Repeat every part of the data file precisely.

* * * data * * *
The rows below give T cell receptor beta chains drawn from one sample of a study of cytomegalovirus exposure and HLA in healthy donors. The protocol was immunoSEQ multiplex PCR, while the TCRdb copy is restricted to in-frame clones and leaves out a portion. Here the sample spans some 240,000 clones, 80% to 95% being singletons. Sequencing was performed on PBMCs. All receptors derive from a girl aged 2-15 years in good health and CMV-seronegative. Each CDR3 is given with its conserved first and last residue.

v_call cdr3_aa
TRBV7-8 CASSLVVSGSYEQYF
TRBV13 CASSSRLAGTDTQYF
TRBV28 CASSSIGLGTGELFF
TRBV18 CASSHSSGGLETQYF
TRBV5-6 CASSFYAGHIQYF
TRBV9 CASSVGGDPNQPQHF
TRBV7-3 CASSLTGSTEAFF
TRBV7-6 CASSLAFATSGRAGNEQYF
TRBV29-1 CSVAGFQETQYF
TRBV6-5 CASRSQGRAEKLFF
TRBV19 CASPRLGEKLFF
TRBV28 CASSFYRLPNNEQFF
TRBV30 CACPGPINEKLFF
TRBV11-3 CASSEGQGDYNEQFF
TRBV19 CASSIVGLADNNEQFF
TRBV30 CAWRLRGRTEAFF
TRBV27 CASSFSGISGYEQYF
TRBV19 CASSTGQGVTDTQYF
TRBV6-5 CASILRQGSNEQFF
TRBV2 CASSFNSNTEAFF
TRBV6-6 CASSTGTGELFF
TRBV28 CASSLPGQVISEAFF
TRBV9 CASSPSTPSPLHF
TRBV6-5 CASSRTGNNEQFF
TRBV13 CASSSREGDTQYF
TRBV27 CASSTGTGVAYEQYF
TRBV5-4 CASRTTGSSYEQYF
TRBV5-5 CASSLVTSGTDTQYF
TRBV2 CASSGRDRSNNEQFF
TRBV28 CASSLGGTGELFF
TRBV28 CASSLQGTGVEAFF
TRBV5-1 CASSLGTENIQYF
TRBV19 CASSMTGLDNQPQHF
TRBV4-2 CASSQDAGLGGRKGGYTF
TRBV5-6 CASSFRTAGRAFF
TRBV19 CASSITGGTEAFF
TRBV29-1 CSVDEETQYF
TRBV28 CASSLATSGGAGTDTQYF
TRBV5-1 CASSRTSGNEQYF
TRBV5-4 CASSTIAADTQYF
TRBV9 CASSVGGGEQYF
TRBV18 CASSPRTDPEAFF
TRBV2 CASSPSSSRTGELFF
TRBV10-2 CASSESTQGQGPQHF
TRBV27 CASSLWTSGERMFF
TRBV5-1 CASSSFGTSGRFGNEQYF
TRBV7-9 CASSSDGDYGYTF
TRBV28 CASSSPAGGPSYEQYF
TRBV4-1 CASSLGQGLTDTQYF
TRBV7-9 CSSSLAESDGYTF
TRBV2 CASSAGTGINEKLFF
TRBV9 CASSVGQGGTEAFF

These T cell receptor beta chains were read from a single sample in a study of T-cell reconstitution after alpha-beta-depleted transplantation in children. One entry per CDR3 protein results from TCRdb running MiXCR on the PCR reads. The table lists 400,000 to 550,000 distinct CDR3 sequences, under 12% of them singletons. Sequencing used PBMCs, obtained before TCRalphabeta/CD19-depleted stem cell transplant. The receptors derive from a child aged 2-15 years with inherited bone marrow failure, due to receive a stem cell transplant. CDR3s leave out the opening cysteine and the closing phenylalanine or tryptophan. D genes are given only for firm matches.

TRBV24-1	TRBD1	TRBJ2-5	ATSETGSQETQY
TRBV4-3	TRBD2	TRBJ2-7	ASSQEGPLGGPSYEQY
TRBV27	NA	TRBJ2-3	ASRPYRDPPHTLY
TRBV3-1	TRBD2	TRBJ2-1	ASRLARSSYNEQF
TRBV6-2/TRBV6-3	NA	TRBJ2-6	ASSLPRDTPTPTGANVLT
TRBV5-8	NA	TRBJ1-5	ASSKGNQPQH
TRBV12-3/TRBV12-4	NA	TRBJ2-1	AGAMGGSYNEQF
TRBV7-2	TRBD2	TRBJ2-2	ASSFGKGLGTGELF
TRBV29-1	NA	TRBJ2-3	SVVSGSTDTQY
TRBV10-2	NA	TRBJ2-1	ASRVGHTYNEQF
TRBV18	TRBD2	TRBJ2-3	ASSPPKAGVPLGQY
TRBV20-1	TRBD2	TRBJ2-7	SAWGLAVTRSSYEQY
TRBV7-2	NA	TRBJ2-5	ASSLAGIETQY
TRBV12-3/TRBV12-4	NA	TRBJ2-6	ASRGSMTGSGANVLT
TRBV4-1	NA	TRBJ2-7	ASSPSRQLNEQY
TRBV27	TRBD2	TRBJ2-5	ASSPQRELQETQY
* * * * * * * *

The rows below give T cell receptor beta chains drawn from one sample of a study of cytomegalovirus exposure and HLA in healthy donors. The protocol was immunoSEQ multiplex PCR, while the TCRdb copy is restricted to in-frame clones and leaves out a portion. Here the sample spans some 240,000 clones, 80% to 95% being singletons. Sequencing was performed on PBMCs. All receptors derive from a girl aged 2-15 years in good health and CMV-seronegative. Each CDR3 is given with its conserved first and last residue.

v_call cdr3_aa
TRBV7-8 CASSLVVSGSYEQYF
TRBV13 CASSSRLAGTDTQYF
TRBV28 CASSSIGLGTGELFF
TRBV18 CASSHSSGGLETQYF
TRBV5-6 CASSFYAGHIQYF
TRBV9 CASSVGGDPNQPQHF
TRBV7-3 CASSLTGSTEAFF
TRBV7-6 CASSLAFATSGRAGNEQYF
TRBV29-1 CSVAGFQETQYF
TRBV6-5 CASRSQGRAEKLFF
TRBV19 CASPRLGEKLFF
TRBV28 CASSFYRLPNNEQFF
TRBV30 CACPGPINEKLFF
TRBV11-3 CASSEGQGDYNEQFF
TRBV19 CASSIVGLADNNEQFF
TRBV30 CAWRLRGRTEAFF
TRBV27 CASSFSGISGYEQYF
TRBV19 CASSTGQGVTDTQYF
TRBV6-5 CASILRQGSNEQFF
TRBV2 CASSFNSNTEAFF
TRBV6-6 CASSTGTGELFF
TRBV28 CASSLPGQVISEAFF
TRBV9 CASSPSTPSPLHF
TRBV6-5 CASSRTGNNEQFF
TRBV13 CASSSREGDTQYF
TRBV27 CASSTGTGVAYEQYF
TRBV5-4 CASRTTGSSYEQYF
TRBV5-5 CASSLVTSGTDTQYF
TRBV2 CASSGRDRSNNEQFF
TRBV28 CASSLGGTGELFF
TRBV28 CASSLQGTGVEAFF
TRBV5-1 CASSLGTENIQYF
TRBV19 CASSMTGLDNQPQHF
TRBV4-2 CASSQDAGLGGRKGGYTF
TRBV5-6 CASSFRTAGRAFF
TRBV19 CASSITGGTEAFF
TRBV29-1 CSVDEETQYF
TRBV28 CASSLATSGGAGTDTQYF
TRBV5-1 CASSRTSGNEQYF
TRBV5-4 CASSTIAADTQYF
TRBV9 CASSVGGGEQYF
TRBV18 CASSPRTDPEAFF
TRBV2 CASSPSSSRTGELFF
TRBV10-2 CASSESTQGQGPQHF
TRBV27 CASSLWTSGERMFF
TRBV5-1 CASSSFGTSGRFGNEQYF
TRBV7-9 CASSSDGDYGYTF
TRBV28 CASSSPAGGPSYEQYF
TRBV4-1 CASSLGQGLTDTQYF
TRBV7-9 CSSSLAESDGYTF
TRBV2 CASSAGTGINEKLFF
TRBV9 CASSVGQGGTEAFF

These T cell receptor beta chains were read from a single sample in a study of T-cell reconstitution after alpha-beta-depleted transplantation in children. One entry per CDR3 protein results from TCRdb running MiXCR on the PCR reads. The table lists 400,000 to 550,000 distinct CDR3 sequences, under 12% of them singletons. Sequencing used PBMCs, obtained before TCRalphabeta/CD19-depleted stem cell transplant. The receptors derive from a child aged 2-15 years with inherited bone marrow failure, due to receive a stem cell transplant. CDR3s leave out the opening cysteine and the closing phenylalanine or tryptophan. D genes are given only for firm matches.

TRBV24-1	TRBD1	TRBJ2-5	ATSETGSQETQY
TRBV4-3	TRBD2	TRBJ2-7	ASSQEGPLGGPSYEQY
TRBV27	NA	TRBJ2-3	ASRPYRDPPHTLY
TRBV3-1	TRBD2	TRBJ2-1	ASRLARSSYNEQF
TRBV6-2/TRBV6-3	NA	TRBJ2-6	ASSLPRDTPTPTGANVLT
TRBV5-8	NA	TRBJ1-5	ASSKGNQPQH
TRBV12-3/TRBV12-4	NA	TRBJ2-1	AGAMGGSYNEQF
TRBV7-2	TRBD2	TRBJ2-2	ASSFGKGLGTGELF
TRBV29-1	NA	TRBJ2-3	SVVSGSTDTQY
TRBV10-2	NA	TRBJ2-1	ASRVGHTYNEQF
TRBV18	TRBD2	TRBJ2-3	ASSPPKAGVPLGQY
TRBV20-1	TRBD2	TRBJ2-7	SAWGLAVTRSSYEQY
TRBV7-2	NA	TRBJ2-5	ASSLAGIETQY
TRBV12-3/TRBV12-4	NA	TRBJ2-6	ASRGSMTGSGANVLT
TRBV4-1	NA	TRBJ2-7	ASSPSRQLNEQY
TRBV27	TRBD2	TRBJ2-5	ASSPQRELQETQY